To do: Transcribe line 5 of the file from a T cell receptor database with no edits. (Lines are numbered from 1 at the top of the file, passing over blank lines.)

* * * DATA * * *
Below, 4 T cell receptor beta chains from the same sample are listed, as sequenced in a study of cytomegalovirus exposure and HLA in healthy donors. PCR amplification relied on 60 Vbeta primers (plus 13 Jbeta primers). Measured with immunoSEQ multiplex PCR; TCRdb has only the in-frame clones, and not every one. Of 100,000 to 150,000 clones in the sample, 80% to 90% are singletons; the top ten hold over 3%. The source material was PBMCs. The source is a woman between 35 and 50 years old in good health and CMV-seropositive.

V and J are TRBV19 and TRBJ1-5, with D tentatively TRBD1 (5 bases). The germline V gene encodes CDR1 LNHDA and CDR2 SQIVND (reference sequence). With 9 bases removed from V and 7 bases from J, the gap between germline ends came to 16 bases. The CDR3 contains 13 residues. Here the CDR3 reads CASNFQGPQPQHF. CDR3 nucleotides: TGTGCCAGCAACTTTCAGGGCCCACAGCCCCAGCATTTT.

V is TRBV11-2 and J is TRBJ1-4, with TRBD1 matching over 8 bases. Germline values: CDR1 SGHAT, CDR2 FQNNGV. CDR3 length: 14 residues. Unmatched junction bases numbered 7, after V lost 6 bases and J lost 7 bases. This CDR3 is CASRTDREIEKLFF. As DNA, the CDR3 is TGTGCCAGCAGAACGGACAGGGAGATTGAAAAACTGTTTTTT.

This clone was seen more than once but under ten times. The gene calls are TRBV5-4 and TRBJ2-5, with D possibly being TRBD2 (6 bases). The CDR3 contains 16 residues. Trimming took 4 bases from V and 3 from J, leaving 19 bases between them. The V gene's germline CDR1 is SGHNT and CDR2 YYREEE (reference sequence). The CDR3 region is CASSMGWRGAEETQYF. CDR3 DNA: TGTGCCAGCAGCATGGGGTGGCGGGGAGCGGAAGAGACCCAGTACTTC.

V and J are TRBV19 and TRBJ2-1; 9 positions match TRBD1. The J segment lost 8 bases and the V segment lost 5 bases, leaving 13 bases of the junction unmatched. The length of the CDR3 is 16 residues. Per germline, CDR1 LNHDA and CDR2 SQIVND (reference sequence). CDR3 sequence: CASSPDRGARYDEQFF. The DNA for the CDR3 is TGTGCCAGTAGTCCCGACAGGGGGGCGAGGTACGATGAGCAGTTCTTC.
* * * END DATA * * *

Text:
V and J are TRBV19 and TRBJ2-1; 9 positions match TRBD1. The J segment lost 8 bases and the V segment lost 5 bases, leaving 13 bases of the junction unmatched. The length of the CDR3 is 16 residues. Per germline, CDR1 LNHDA and CDR2 SQIVND (reference sequence). CDR3 sequence: CASSPDRGARYDEQFF. The DNA for the CDR3 is TGTGCCAGTAGTCCCGACAGGGGGGCGAGGTACGATGAGCAGTTCTTC.